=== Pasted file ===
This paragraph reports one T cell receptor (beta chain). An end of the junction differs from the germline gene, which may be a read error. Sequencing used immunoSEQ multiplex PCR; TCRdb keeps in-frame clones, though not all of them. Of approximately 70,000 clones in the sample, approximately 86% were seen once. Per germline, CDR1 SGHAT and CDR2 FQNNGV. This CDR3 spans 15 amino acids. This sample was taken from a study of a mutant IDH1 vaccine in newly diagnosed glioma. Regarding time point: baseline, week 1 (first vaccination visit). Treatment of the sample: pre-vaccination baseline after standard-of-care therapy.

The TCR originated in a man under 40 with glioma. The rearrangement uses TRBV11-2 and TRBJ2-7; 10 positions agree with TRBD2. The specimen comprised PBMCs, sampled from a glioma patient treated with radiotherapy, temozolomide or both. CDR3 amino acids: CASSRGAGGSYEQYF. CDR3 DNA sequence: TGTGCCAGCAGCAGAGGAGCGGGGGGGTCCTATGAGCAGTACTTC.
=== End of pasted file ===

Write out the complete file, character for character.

This paragraph reports one T cell receptor (beta chain). An end of the junction differs from the germline gene, which may be a read error. Sequencing used immunoSEQ multiplex PCR; TCRdb keeps in-frame clones, though not all of them. Of approximately 70,000 clones in the sample, approximately 86% were seen once. Per germline, CDR1 SGHAT and CDR2 FQNNGV. This CDR3 spans 15 amino acids. This sample was taken from a study of a mutant IDH1 vaccine in newly diagnosed glioma. Regarding time point: baseline, week 1 (first vaccination visit). Treatment of the sample: pre-vaccination baseline after standard-of-care therapy.

The TCR originated in a man under 40 with glioma. The rearrangement uses TRBV11-2 and TRBJ2-7; 10 positions agree with TRBD2. The specimen comprised PBMCs, sampled from a glioma patient treated with radiotherapy, temozolomide or both. CDR3 amino acids: CASSRGAGGSYEQYF. CDR3 DNA sequence: TGTGCCAGCAGCAGAGGAGCGGGGGGGTCCTATGAGCAGTACTTC.